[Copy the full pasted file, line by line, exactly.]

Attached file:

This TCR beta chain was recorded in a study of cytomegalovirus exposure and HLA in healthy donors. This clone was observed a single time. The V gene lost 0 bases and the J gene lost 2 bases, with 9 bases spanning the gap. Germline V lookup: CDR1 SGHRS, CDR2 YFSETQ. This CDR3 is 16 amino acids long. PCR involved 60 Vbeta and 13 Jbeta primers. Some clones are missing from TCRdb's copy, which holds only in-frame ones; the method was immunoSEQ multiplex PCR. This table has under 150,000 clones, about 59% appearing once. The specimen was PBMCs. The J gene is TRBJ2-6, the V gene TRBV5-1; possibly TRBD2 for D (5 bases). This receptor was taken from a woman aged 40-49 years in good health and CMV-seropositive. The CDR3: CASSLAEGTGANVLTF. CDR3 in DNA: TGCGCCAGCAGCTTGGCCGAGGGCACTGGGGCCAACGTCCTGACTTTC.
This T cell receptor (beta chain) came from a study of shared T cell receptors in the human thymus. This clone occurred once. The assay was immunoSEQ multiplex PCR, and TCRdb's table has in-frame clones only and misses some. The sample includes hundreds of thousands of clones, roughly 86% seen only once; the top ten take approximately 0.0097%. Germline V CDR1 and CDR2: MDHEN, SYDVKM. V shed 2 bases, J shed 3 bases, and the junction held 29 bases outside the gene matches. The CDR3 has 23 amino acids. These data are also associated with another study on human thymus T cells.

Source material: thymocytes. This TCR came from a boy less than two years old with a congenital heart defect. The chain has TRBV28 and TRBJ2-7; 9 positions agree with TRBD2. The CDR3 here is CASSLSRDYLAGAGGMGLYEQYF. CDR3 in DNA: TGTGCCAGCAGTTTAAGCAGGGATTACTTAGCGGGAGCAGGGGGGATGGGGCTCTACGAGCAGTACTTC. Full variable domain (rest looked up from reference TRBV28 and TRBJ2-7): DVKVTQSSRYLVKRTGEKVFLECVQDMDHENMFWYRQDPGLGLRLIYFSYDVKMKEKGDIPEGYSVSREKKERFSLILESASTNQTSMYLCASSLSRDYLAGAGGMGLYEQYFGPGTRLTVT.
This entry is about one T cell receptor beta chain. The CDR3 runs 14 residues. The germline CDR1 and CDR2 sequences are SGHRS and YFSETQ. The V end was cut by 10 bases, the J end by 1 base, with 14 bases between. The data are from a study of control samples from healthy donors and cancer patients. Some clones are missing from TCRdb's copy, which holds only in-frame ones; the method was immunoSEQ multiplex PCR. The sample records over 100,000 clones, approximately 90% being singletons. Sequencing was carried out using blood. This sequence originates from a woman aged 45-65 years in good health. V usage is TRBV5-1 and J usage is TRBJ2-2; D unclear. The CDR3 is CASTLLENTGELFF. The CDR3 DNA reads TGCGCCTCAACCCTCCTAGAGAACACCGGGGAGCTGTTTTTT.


This TCR beta chain was recorded in a study of cytomegalovirus exposure and HLA in healthy donors. This clone was observed a single time. The V gene lost 0 bases and the J gene lost 2 bases, with 9 bases spanning the gap. Germline V lookup: CDR1 SGHRS, CDR2 YFSETQ. This CDR3 is 16 amino acids long. PCR involved 60 Vbeta and 13 Jbeta primers. Some clones are missing from TCRdb's copy, which holds only in-frame ones; the method was immunoSEQ multiplex PCR. This table has under 150,000 clones, about 59% appearing once. The specimen was PBMCs. The J gene is TRBJ2-6, the V gene TRBV5-1; possibly TRBD2 for D (5 bases). This receptor was taken from a woman aged 40-49 years in good health and CMV-seropositive. The CDR3: CASSLAEGTGANVLTF. CDR3 in DNA: TGCGCCAGCAGCTTGGCCGAGGGCACTGGGGCCAACGTCCTGACTTTC.
This T cell receptor (beta chain) came from a study of shared T cell receptors in the human thymus. This clone occurred once. The assay was immunoSEQ multiplex PCR, and TCRdb's table has in-frame clones only and misses some. The sample includes hundreds of thousands of clones, roughly 86% seen only once; the top ten take approximately 0.0097%. Germline V CDR1 and CDR2: MDHEN, SYDVKM. V shed 2 bases, J shed 3 bases, and the junction held 29 bases outside the gene matches. The CDR3 has 23 amino acids. These data are also associated with another study on human thymus T cells.

Source material: thymocytes. This TCR came from a boy less than two years old with a congenital heart defect. The chain has TRBV28 and TRBJ2-7; 9 positions agree with TRBD2. The CDR3 here is CASSLSRDYLAGAGGMGLYEQYF. CDR3 in DNA: TGTGCCAGCAGTTTAAGCAGGGATTACTTAGCGGGAGCAGGGGGGATGGGGCTCTACGAGCAGTACTTC. Full variable domain (rest looked up from reference TRBV28 and TRBJ2-7): DVKVTQSSRYLVKRTGEKVFLECVQDMDHENMFWYRQDPGLGLRLIYFSYDVKMKEKGDIPEGYSVSREKKERFSLILESASTNQTSMYLCASSLSRDYLAGAGGMGLYEQYFGPGTRLTVT.
This entry is about one T cell receptor beta chain. The CDR3 runs 14 residues. The germline CDR1 and CDR2 sequences are SGHRS and YFSETQ. The V end was cut by 10 bases, the J end by 1 base, with 14 bases between. The data are from a study of control samples from healthy donors and cancer patients. Some clones are missing from TCRdb's copy, which holds only in-frame ones; the method was immunoSEQ multiplex PCR. The sample records over 100,000 clones, approximately 90% being singletons. Sequencing was carried out using blood. This sequence originates from a woman aged 45-65 years in good health. V usage is TRBV5-1 and J usage is TRBJ2-2; D unclear. The CDR3 is CASTLLENTGELFF. The CDR3 DNA reads TGCGCCTCAACCCTCCTAGAGAACACCGGGGAGCTGTTTTTT.